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Don’t Find A Job, Find A Job-Guide
September 22nd, 2010 by Robert Moskowitz  Posted in Job Search, Most Popular

Female student with applicationWith unemployment rates at alarming levels and business headlines screaming bad news about the economy, finding a job takes a little more creativity than it did when all you had to do was present yourself at the doorstep of companies looking to increase their employment rolls.

In fact, today it’s probably counter-productive to go after job opportunities that are easy to find, because scores of other candidates have found those job opportunities as well, and the competition for each opening will be fierce. To an outsider, it looks like children under five playing soccer: they abandon their designated field positions and form a crowd chasing the ball from one place to another.

Today it makes more sense to stop chasing the ball by following advertised job opportunities, and instead to develop a “personal guide to jobs” that will help you locate wide-open employment opportunities that most other job-seekers will never see. When you present yourself for one of these job opportunities, you’ll have relatively little — if any — competition.

Here’s how to do it:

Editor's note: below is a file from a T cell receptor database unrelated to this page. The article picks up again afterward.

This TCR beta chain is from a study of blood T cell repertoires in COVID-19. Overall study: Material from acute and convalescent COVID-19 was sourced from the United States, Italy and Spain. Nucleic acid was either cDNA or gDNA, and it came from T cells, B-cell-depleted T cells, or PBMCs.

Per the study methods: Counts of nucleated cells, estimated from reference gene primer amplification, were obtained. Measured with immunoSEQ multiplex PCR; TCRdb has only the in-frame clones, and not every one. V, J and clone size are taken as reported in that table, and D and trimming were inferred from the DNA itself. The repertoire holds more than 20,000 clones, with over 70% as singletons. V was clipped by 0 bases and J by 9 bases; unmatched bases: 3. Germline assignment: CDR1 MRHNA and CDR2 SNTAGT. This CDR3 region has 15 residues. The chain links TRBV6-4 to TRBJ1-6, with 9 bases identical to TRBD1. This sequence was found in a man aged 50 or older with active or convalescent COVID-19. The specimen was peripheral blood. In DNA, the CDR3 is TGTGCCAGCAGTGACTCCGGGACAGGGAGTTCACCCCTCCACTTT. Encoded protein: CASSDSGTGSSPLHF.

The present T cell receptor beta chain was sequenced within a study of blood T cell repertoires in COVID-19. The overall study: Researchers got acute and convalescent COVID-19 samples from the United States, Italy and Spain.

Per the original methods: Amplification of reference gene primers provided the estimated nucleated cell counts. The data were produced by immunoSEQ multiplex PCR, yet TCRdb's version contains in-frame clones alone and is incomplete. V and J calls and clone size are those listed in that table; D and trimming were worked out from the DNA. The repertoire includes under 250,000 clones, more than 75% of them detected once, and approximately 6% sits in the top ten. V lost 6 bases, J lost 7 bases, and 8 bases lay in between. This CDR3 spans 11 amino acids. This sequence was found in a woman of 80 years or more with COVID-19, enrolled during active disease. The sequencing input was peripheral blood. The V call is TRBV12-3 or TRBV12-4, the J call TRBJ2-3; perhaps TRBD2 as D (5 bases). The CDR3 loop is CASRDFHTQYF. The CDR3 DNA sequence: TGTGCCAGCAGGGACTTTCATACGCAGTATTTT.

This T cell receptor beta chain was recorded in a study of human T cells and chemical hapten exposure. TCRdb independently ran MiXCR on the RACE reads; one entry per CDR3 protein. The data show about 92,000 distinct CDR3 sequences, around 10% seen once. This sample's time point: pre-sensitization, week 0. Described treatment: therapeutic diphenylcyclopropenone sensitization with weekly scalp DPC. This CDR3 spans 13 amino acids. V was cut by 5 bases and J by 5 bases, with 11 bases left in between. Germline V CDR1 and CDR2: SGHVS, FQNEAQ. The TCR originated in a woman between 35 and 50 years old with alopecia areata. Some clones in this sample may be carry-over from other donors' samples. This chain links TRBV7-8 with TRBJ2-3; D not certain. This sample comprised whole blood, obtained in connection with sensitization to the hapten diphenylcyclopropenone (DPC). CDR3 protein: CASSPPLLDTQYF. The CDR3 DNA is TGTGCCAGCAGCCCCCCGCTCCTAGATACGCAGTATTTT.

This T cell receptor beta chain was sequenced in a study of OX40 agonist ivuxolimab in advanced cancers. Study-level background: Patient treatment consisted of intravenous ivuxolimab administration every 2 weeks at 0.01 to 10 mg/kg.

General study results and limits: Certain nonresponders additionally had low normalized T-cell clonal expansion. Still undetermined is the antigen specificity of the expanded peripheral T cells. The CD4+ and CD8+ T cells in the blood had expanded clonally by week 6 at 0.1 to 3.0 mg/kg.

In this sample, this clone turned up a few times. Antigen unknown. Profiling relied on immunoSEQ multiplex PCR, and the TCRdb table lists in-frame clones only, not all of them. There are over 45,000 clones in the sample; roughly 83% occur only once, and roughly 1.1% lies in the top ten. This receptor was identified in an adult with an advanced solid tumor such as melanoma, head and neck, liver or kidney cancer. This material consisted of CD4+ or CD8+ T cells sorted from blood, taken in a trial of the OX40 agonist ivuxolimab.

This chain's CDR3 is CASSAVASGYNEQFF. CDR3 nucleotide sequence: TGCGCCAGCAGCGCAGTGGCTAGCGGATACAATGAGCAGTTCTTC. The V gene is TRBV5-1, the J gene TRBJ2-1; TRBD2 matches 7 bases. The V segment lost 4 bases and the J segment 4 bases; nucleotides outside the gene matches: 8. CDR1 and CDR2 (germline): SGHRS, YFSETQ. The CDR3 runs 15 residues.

1) Assess your skills and abilities, and decide what makes you most desirable to potential employees. Forget factors like “I’ll work cheap!” and focus instead on strengths like your special skills, special knowledge, special experience, or special abilities that relatively few other job seekers can match. If you don’t have any of these, start thinking about acquiring some (via education, apprenticeship, pro-bono volunteering, and similar means).

2) Consider what industries, organizations, departments, and specific situations might be most in need of your personal strengths. Think in two directions: In the past, what situations gave you opportunities to perform at your best and deliver great value to your employer? In the future, what emerging situations are likely to offer the same kind of opportunities for you to excel?

3) As best you can, identify the specific organizations, departments, and internal working groups where your strengths are most likely to be needed and appreciated. To help you do this, look into the publicly announced activities and plans of likely organizations. Use your network of contacts and your research skills to dig into the details of what each organization is doing now, and what it’s planning to do in the future.

4) Based on what you learn, and what you know about how organizations operate, make inferences as to the most likely future activities, opportunities, and problems within each organization. Where can you best fit in?

All this information boils down to a “personal job hunting guide” that provides a road map on which you can locate specific places in specific organizations where you are most likely to be wanted, appreciated, and hired. Present yourself there, and see how much smoother and shorter the path to employment can be.

As the Great Wayne Gretzky said: “A good hockey player plays where the puck is. A great hockey player plays where the puck is going to be.
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